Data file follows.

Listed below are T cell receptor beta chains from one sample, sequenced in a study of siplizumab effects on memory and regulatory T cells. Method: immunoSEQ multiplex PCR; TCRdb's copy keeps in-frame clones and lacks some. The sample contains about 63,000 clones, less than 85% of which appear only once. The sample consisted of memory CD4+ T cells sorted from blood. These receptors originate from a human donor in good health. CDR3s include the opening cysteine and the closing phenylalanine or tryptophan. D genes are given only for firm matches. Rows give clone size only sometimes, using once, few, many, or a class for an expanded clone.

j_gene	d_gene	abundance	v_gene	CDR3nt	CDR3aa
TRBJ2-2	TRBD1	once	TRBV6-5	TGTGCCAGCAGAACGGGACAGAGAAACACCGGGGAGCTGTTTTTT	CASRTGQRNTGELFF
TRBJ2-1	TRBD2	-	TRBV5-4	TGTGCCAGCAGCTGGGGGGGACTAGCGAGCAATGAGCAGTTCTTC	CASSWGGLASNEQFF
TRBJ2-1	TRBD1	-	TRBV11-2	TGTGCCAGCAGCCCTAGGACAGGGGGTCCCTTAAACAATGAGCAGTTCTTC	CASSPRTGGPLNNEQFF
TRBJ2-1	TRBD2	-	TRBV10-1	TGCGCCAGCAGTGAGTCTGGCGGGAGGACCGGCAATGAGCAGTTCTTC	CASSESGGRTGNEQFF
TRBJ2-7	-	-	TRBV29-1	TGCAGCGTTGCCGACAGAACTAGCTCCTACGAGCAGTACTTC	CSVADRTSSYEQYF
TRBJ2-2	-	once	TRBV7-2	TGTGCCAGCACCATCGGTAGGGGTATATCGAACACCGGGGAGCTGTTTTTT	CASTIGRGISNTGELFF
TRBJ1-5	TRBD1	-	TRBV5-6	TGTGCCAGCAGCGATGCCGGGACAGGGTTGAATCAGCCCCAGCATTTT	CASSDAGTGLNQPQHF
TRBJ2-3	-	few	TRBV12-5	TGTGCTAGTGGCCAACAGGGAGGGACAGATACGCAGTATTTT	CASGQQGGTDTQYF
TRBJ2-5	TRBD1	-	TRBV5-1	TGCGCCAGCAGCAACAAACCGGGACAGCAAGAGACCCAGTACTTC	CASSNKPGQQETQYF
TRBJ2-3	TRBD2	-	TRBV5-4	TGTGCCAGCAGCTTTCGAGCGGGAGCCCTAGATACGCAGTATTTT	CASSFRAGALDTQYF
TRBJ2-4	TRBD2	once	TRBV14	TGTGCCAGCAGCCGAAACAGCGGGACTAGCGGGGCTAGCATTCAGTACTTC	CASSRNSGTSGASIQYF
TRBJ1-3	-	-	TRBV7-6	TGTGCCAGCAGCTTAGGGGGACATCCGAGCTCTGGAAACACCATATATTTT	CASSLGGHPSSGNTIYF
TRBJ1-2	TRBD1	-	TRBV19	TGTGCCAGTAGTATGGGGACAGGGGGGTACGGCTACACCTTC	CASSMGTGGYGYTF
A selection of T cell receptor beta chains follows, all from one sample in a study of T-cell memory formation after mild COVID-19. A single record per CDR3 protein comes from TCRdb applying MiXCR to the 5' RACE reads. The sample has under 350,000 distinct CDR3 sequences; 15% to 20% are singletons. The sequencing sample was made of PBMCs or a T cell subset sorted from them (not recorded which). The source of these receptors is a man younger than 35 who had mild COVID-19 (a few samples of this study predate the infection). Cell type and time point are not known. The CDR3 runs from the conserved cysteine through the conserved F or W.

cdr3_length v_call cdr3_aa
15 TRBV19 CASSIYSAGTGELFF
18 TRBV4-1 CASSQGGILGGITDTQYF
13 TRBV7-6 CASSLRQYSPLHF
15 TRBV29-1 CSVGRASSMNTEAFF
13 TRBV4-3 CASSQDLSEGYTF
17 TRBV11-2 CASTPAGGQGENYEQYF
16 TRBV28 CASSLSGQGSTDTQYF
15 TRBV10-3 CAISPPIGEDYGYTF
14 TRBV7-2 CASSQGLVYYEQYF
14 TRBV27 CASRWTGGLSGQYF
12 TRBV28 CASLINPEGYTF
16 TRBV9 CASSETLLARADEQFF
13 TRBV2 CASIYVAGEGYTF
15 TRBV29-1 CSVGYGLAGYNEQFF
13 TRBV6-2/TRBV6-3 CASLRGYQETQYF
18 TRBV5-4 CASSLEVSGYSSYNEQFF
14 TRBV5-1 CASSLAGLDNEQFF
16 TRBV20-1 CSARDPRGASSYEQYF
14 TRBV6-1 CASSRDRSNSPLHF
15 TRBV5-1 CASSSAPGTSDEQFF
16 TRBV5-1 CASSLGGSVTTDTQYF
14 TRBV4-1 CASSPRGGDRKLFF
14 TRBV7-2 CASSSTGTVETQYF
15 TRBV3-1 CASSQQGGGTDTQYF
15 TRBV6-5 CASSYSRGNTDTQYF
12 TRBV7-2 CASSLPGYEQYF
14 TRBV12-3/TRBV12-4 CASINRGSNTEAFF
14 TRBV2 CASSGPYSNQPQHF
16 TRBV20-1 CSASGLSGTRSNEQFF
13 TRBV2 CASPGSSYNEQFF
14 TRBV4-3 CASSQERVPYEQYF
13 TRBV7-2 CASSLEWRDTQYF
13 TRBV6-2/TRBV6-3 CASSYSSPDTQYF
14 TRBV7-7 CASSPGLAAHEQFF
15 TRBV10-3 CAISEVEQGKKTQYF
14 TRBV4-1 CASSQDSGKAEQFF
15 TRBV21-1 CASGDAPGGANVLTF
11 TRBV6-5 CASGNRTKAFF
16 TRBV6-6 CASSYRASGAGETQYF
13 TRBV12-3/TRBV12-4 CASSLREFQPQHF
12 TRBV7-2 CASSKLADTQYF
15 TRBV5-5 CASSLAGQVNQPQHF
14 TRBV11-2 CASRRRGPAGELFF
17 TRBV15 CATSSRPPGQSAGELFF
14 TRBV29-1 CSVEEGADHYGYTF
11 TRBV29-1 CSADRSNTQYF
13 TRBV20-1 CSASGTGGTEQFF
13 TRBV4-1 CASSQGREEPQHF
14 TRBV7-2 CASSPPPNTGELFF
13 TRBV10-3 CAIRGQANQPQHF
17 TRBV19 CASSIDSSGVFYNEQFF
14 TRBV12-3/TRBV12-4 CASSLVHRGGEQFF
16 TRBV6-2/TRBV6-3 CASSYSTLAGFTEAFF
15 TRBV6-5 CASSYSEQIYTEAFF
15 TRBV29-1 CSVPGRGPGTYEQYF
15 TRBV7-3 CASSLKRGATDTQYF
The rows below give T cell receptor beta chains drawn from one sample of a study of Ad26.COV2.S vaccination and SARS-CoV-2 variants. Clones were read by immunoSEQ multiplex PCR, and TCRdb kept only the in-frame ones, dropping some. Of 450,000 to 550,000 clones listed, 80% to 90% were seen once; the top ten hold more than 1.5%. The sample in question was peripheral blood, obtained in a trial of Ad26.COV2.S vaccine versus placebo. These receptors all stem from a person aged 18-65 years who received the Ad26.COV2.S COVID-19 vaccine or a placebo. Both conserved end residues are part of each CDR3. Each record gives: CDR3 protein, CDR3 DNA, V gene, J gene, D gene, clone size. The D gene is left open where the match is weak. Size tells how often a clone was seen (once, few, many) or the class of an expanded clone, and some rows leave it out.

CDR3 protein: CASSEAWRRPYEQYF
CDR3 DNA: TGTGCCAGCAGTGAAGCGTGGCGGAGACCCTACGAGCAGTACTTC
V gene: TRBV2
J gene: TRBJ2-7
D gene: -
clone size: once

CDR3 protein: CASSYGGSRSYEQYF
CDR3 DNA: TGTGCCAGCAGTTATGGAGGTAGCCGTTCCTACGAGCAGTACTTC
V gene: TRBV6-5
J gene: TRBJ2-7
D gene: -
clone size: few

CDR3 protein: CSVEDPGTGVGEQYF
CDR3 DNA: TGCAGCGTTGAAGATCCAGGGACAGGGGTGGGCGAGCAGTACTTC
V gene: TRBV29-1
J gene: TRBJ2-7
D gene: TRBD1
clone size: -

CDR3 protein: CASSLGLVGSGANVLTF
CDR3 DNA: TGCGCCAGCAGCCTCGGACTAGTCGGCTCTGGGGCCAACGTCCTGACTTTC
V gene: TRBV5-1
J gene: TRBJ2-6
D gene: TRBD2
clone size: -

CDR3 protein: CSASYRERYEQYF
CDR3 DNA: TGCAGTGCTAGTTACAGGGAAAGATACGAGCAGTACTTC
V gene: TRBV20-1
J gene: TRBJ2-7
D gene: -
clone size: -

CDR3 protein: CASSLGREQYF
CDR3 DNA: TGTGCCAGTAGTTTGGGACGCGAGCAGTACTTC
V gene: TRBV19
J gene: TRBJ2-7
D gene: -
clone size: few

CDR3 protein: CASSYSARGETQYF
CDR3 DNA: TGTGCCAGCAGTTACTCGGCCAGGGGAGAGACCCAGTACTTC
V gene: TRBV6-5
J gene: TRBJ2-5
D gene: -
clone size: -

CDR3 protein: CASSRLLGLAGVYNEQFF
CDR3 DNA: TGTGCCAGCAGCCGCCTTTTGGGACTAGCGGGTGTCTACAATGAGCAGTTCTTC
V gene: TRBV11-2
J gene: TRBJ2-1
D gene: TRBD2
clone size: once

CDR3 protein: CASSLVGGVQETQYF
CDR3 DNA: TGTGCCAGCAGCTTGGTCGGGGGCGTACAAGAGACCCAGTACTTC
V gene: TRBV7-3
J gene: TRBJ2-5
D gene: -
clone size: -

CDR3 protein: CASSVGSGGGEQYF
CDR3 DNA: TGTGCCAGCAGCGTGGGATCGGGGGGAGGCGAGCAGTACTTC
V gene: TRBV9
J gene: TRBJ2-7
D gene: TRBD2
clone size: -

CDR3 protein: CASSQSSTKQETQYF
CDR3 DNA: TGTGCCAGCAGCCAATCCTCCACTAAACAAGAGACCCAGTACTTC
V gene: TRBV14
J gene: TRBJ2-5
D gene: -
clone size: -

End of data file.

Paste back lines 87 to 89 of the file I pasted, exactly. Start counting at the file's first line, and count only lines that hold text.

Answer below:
CDR3 protein: CSVEDPGTGVGEQYF
CDR3 DNA: TGCAGCGTTGAAGATCCAGGGACAGGGGTGGGCGAGCAGTACTTC
V gene: TRBV29-1